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  • Writer's pictureAnne Belcher

If you're happy and you know it, clap your hands!

“Music has a power of forming the character and should therefore be introduced into the education of the young” - Aristotle


Music is often described as “food for the growing brain”, with research consistently demonstrating that exposure to a high-quality music program from a young age can optimise a child’s development – cognitively, socially, emotionally and physically.



Every child is born musical, with musical potential and an innate ability to respond to music. It is up to us as educators and carers to optimise this potential and give our children the necessary musical experiences that allow them to develop. They cannot experience the benefits of music without our help.


Unfortunately, many adults lack confidence when it comes to singing, dancing and being musical with their children. Some feel they’re “not musical” or they “can’t sing in tune”. Others feel stuck for ideas and end up singing the same songs, year in and year out.


But it doesn’t need to be like this. There is music in every one of us. When we were young, we all made music without feeling self-conscious. Just because we’ve grown up doesn’t mean we cannot still sing with our children, make music with our children and help them reap the benefits of a musical childhood.


How are you currently using music with your children? What musical activities do your children enjoy?


You might sing songs at group-time, play recorded music in the background while the children are working away, play calming music to settle children at rest-times, sing songs to help with routines and transitions, put on recorded music for your children to dance to… BUT are you using music intentionally to optimise your children’s development? Is there a “method in your madness” when it comes to making music with your little people?


Children experience joy through music – when they feel the beat, when they sing, play musical instruments, dance and move their bodies, and when they actively listen to a range of different musical styles.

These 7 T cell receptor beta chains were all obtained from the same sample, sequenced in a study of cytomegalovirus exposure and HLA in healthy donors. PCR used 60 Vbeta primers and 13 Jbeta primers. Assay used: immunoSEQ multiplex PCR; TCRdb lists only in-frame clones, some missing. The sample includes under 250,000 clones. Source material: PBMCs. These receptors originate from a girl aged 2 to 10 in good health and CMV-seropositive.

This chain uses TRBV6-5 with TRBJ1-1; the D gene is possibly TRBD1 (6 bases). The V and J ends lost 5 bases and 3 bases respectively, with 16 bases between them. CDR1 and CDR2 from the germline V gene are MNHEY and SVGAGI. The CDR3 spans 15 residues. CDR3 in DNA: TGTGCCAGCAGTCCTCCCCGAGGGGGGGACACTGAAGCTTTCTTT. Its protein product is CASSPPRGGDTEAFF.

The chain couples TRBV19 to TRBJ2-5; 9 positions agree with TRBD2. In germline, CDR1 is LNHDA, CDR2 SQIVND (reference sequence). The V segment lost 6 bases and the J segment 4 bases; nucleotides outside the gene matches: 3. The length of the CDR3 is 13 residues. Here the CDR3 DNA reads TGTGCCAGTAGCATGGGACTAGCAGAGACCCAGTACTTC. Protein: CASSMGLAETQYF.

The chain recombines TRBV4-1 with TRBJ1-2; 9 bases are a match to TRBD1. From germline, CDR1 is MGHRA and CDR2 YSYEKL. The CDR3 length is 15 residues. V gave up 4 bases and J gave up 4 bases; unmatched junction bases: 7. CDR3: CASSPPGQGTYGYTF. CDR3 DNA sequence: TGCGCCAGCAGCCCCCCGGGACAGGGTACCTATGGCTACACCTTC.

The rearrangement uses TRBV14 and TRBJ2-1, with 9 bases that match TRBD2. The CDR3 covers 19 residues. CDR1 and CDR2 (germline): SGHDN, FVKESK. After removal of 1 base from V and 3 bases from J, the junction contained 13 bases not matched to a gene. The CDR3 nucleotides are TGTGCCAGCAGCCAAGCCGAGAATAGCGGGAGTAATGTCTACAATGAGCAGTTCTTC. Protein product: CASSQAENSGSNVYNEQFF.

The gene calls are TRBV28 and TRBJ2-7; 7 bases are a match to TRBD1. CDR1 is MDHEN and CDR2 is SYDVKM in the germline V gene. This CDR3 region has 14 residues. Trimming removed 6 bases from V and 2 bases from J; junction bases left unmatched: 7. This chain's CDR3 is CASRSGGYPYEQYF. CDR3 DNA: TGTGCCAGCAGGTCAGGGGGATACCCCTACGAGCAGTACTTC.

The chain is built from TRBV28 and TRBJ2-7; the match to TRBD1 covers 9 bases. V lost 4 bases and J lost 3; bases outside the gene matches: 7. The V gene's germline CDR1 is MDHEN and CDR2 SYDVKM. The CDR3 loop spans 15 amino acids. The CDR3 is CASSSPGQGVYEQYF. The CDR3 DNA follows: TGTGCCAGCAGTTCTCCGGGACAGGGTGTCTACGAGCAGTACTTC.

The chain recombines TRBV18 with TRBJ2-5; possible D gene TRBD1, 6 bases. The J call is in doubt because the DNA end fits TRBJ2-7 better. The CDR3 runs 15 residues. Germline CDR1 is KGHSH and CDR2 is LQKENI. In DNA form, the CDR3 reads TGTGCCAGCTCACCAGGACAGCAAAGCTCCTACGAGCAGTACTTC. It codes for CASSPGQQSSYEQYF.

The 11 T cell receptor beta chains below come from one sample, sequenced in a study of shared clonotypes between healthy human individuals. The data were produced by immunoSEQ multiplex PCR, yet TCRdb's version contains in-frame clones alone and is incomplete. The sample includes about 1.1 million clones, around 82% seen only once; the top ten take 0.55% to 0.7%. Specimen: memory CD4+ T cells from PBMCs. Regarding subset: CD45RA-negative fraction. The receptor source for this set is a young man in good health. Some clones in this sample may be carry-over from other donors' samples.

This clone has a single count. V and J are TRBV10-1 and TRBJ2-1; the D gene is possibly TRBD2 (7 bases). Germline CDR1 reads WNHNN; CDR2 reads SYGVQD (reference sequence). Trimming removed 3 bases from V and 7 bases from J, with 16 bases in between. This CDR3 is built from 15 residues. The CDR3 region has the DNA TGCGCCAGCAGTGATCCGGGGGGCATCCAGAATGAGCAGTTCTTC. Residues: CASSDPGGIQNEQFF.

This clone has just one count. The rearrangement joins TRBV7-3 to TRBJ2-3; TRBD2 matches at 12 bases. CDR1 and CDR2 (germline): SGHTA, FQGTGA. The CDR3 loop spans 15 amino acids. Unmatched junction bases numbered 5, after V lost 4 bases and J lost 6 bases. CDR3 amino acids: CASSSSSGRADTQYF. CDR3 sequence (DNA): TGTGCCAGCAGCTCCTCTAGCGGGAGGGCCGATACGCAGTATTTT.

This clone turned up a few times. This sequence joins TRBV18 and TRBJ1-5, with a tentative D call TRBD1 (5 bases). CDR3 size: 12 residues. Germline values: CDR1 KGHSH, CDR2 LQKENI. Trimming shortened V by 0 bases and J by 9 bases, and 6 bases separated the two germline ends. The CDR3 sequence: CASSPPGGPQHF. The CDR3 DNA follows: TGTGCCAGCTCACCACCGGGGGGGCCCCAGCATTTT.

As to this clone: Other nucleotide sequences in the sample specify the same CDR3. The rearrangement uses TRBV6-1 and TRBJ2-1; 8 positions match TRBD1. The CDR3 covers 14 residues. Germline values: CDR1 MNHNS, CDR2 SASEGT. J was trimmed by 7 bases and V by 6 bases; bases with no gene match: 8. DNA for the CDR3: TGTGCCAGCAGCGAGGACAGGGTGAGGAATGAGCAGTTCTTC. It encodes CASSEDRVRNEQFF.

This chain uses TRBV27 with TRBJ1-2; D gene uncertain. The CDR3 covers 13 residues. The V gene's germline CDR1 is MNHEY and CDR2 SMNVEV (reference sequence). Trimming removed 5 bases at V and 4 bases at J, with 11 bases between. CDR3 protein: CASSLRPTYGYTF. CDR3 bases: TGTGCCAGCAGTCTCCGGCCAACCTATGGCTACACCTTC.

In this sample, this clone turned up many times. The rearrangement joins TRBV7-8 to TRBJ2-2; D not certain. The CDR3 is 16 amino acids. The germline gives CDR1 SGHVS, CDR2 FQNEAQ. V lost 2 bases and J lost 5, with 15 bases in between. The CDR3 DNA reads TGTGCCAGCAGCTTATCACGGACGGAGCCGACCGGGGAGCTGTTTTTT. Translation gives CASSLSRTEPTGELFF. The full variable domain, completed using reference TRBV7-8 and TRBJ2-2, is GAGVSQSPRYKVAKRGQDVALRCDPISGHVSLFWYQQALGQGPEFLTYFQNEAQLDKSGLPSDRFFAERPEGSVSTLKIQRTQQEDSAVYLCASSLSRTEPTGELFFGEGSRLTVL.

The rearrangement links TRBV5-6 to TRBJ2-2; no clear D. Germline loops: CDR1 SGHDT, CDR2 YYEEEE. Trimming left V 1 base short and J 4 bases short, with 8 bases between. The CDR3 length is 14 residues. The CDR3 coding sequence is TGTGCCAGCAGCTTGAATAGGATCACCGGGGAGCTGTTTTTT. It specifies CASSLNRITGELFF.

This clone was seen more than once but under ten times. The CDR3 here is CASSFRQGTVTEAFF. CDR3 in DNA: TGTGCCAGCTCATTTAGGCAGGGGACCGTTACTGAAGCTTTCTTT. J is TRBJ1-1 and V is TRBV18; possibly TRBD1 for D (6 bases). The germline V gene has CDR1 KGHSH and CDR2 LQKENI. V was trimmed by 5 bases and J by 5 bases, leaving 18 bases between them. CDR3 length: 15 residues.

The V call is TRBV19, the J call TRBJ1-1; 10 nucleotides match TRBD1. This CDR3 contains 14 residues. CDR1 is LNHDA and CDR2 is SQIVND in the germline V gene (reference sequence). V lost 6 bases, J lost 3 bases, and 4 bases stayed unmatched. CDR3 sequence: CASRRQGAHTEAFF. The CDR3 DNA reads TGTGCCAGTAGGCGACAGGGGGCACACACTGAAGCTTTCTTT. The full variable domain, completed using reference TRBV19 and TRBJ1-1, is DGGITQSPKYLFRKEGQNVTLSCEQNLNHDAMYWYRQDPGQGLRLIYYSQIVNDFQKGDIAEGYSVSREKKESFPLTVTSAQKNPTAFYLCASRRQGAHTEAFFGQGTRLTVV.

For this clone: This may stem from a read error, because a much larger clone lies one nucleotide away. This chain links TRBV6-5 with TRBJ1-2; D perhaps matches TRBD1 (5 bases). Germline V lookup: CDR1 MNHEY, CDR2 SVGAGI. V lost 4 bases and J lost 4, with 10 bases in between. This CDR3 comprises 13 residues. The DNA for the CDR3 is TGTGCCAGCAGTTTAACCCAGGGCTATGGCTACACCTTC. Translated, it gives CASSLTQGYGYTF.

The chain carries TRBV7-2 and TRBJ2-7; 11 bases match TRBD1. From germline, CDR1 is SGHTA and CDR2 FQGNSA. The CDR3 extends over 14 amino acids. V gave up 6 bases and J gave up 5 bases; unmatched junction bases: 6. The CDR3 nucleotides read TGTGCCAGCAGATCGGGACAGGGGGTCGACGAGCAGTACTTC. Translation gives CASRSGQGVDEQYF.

Here at Branch Into Music, we use a simple framework: the Five Branches Framework for Music in the Early Years. Music is like a strong, healthy tree – its five “branches” are the most important elements of an early childhood music program – Beat, Singing, Instruments, Movement and Listening, and students need to experience them all.


Let’s briefly discuss each of these “branches” and how you can incorporate them into your early years program.


Keeping the BEAT. One way you can encourage your children to keep a steady beat is by patting your knees in-time while you are singing songs. You can also march around the room, keeping the beat with the children’s favourite music.


SINGING is critical to our children’s development and it is important to do lots of it with our early learners. Singing together gives us a sense of belonging, promotes self-confidence and can encourage children’s language development. Even as adults, when we sing, our brains release “happy hormones”, making us feel good and lowering our stress levels. Download a Nursery Rhyme album or playlist from your preferred music streaming service or dust off your old Play School CDs – these short, catchy, melodically simple, old favourites have stood the test of time for a reason! Practise in the shower or whilst driving – your children will love it!


Playing musical INSTRUMENTS purposefully with children need not be chaotic! Check out our free masterclass for educators and families – “Boom! Crash! Bang! Using musical instruments most effectively with our early learners” – where we discuss how to use musical instruments intentionally with children aged 0-8 years, using a consistent set of musical activities (that can be used with all instruments). Turn to page 25 to read more about this in our Small Business Spotlight.


Through MOVEMENT children learn about themselves (their minds and bodies) and the world around them. Moving and dancing help children develop self-awareness, non-verbal communication skills, self-expression, spatial awareness, coordination, balance, fine and gross motor skills, strength, flexibility, muscle tone, posture and stamina. Indeed, we need to provide children plenty of opportunities to move and dance. I love the old classics you can sing and chant yourself, like “Teddy Bear, Teddy Bear, Turn Around”, “Heads and Shoulders, Knees and Toes” and “Open, Shut Them”. You will have your favourite recorded music, but I find you can’t go wrong with The Wiggles and Play School movement songs. Crank up the speaker and “Shake Your Sillies Out” – you’ll have a blast!


Finally, we need to get our children LISTENING. Children (and adults) need to be able to actively listen to, make sense of, and discuss the sounds we hear in our environment. These skills are directly linked to early literacy. Listen to music from a range of genres with your children – world music, jazz, classical music, folk music etc. Discuss the instruments you can hear, how the music makes you feel and whether the music might be telling a story.


We are so lucky to be able to give the gift of music to the children in our care. It is so important that we do.


 

Words: Anne Belcher

Anne is the face behind Branch into Music. For more musical inspiration, including free resources for educators and families, visit www.branchintomusic.online


 

Originally published in Connected Caregiving Autumn 2023

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